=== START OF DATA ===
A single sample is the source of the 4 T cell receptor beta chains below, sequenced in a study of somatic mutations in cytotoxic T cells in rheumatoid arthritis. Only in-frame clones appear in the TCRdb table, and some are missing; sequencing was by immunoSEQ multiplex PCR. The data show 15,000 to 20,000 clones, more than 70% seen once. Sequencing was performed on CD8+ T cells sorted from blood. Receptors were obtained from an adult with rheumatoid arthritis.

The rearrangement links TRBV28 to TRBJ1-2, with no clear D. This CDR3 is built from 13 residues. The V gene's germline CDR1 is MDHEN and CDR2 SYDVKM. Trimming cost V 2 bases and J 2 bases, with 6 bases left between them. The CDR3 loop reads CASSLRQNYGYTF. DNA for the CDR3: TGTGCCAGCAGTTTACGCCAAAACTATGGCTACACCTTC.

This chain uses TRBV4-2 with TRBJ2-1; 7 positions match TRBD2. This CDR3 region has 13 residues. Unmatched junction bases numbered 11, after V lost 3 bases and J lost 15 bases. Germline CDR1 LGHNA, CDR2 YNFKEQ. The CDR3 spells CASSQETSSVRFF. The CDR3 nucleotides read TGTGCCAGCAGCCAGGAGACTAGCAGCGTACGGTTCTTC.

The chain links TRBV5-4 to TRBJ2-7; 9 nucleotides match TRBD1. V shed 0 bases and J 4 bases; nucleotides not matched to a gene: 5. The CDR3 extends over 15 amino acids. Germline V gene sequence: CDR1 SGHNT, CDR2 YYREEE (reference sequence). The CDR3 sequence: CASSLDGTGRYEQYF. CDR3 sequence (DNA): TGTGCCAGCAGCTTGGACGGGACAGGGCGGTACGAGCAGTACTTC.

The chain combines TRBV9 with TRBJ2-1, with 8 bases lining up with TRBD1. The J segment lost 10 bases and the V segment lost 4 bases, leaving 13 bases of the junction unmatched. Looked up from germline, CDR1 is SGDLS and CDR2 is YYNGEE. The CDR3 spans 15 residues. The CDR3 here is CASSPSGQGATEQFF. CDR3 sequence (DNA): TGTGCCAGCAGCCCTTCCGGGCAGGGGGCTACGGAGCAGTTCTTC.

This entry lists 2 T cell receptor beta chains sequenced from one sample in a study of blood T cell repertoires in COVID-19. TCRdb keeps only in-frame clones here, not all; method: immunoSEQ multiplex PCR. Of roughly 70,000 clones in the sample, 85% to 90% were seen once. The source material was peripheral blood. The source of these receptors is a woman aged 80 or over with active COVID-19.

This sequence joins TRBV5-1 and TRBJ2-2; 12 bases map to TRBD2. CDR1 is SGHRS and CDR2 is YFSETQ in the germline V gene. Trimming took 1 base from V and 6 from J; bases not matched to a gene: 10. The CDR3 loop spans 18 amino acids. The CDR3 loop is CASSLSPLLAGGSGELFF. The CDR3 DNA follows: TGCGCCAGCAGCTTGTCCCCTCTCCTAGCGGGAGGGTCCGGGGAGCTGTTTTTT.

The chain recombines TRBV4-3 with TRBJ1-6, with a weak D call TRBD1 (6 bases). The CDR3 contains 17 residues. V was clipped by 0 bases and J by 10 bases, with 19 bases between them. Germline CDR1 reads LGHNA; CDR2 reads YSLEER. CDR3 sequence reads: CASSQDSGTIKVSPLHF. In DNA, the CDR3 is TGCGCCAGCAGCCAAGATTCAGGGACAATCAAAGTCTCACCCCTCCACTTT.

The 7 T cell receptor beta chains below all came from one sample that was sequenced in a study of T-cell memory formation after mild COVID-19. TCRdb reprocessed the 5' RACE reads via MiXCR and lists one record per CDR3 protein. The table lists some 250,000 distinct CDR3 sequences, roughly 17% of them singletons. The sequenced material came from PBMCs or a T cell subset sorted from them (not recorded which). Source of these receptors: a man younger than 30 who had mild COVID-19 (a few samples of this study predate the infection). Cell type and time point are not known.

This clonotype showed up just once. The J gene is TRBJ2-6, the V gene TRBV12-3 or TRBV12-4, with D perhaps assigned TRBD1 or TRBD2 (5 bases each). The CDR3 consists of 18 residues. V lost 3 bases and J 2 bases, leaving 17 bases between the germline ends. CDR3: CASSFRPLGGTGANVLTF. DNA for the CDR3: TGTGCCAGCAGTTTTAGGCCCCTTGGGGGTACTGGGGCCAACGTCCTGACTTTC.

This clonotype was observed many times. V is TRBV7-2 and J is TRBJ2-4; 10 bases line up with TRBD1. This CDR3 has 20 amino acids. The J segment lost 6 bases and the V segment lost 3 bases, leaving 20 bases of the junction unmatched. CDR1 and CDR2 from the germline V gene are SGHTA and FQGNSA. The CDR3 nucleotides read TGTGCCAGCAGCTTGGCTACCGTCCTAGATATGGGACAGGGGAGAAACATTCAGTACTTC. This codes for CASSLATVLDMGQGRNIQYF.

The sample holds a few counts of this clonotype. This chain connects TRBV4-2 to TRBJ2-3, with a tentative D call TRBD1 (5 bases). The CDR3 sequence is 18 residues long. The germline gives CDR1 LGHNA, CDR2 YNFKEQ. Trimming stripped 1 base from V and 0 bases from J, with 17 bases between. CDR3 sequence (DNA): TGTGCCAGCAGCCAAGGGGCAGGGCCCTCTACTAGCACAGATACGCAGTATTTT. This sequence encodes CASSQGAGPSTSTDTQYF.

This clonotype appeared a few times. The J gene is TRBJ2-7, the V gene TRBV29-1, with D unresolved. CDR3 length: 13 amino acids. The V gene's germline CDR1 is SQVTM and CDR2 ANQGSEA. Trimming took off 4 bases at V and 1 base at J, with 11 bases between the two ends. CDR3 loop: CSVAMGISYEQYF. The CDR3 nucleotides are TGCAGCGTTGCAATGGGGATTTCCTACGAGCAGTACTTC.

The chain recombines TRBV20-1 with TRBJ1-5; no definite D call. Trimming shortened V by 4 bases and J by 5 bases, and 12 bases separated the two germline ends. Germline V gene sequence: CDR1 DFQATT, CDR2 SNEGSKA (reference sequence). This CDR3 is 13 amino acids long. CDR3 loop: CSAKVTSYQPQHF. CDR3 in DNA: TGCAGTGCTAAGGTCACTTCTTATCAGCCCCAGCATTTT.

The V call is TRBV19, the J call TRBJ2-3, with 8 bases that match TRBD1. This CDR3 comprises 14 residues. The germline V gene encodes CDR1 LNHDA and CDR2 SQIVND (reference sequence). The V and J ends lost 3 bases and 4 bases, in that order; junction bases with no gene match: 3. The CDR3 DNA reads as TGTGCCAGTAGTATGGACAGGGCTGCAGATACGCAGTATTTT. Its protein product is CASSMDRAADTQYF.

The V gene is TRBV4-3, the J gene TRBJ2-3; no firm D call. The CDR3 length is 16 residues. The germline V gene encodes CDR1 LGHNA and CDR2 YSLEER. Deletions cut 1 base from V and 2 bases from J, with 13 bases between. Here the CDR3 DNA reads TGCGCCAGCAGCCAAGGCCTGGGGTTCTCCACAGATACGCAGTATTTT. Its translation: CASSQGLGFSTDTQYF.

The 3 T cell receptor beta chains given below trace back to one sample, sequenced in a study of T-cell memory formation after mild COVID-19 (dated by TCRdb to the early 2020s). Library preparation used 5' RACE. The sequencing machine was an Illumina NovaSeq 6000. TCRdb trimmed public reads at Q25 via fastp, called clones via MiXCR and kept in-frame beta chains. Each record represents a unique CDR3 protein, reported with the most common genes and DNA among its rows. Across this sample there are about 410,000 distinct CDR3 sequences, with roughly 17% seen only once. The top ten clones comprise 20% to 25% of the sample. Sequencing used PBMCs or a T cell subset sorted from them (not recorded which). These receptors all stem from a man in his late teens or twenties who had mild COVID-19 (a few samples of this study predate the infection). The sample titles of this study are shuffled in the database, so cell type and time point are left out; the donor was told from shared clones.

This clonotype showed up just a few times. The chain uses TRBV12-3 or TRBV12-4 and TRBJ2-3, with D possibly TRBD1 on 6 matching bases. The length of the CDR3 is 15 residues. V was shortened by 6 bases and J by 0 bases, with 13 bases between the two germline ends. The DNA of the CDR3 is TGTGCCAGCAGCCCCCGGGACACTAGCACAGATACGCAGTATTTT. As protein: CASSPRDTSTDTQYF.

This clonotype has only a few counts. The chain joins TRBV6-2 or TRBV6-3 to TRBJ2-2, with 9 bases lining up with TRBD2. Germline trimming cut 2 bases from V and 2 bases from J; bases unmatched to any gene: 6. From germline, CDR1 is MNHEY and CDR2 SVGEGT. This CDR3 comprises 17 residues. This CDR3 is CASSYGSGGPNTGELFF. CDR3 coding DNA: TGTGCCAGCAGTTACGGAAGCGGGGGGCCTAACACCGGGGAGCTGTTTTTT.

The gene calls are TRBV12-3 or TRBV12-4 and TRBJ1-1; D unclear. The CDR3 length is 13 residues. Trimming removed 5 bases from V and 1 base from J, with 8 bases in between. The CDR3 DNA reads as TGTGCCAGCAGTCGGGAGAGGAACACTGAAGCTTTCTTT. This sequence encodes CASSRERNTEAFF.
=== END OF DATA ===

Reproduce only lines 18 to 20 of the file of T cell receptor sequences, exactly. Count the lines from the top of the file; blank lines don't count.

This clonotype showed up just a few times. The chain uses TRBV12-3 or TRBV12-4 and TRBJ2-3, with D possibly TRBD1 on 6 matching bases. The length of the CDR3 is 15 residues. V was shortened by 6 bases and J by 0 bases, with 13 bases between the two germline ends. The DNA of the CDR3 is TGTGCCAGCAGCCCCCGGGACACTAGCACAGATACGCAGTATTTT. As protein: CASSPRDTSTDTQYF.

This clonotype has only a few counts. The chain joins TRBV6-2 or TRBV6-3 to TRBJ2-2, with 9 bases lining up with TRBD2. Germline trimming cut 2 bases from V and 2 bases from J; bases unmatched to any gene: 6. From germline, CDR1 is MNHEY and CDR2 SVGEGT. This CDR3 comprises 17 residues. This CDR3 is CASSYGSGGPNTGELFF. CDR3 coding DNA: TGTGCCAGCAGTTACGGAAGCGGGGGGCCTAACACCGGGGAGCTGTTTTTT.

The gene calls are TRBV12-3 or TRBV12-4 and TRBJ1-1; D unclear. The CDR3 length is 13 residues. Trimming removed 5 bases from V and 1 base from J, with 8 bases in between. The CDR3 DNA reads as TGTGCCAGCAGTCGGGAGAGGAACACTGAAGCTTTCTTT. This sequence encodes CASSRERNTEAFF.